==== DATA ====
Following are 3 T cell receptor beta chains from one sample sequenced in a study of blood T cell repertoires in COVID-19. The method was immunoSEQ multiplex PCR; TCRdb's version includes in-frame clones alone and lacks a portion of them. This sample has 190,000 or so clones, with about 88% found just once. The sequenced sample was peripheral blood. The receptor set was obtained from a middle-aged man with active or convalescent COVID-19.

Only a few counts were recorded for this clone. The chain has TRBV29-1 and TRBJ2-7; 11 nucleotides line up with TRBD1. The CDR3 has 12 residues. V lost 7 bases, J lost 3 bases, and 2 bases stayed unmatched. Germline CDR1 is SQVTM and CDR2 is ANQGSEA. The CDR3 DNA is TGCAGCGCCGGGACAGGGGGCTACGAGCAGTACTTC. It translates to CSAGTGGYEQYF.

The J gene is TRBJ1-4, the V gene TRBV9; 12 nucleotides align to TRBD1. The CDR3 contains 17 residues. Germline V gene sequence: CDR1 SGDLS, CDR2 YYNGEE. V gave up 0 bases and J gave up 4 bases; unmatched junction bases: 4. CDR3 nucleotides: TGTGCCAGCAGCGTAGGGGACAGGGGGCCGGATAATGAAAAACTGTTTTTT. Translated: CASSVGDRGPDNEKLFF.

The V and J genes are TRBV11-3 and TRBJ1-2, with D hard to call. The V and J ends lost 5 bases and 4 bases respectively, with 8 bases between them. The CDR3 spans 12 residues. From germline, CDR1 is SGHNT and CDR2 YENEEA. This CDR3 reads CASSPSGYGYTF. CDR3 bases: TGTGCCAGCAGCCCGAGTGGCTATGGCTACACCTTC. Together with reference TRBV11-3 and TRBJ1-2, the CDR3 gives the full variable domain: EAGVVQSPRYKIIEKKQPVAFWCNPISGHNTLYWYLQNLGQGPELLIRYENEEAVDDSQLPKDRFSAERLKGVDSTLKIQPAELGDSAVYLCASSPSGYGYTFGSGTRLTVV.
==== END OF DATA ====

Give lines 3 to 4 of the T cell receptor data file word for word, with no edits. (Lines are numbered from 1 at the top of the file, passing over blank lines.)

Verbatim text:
The J gene is TRBJ1-4, the V gene TRBV9; 12 nucleotides align to TRBD1. The CDR3 contains 17 residues. Germline V gene sequence: CDR1 SGDLS, CDR2 YYNGEE. V gave up 0 bases and J gave up 4 bases; unmatched junction bases: 4. CDR3 nucleotides: TGTGCCAGCAGCGTAGGGGACAGGGGGCCGGATAATGAAAAACTGTTTTTT. Translated: CASSVGDRGPDNEKLFF.

The V and J genes are TRBV11-3 and TRBJ1-2, with D hard to call. The V and J ends lost 5 bases and 4 bases respectively, with 8 bases between them. The CDR3 spans 12 residues. From germline, CDR1 is SGHNT and CDR2 YENEEA. This CDR3 reads CASSPSGYGYTF. CDR3 bases: TGTGCCAGCAGCCCGAGTGGCTATGGCTACACCTTC. Together with reference TRBV11-3 and TRBJ1-2, the CDR3 gives the full variable domain: EAGVVQSPRYKIIEKKQPVAFWCNPISGHNTLYWYLQNLGQGPELLIRYENEEAVDDSQLPKDRFSAERLKGVDSTLKIQPAELGDSAVYLCASSPSGYGYTFGSGTRLTVV.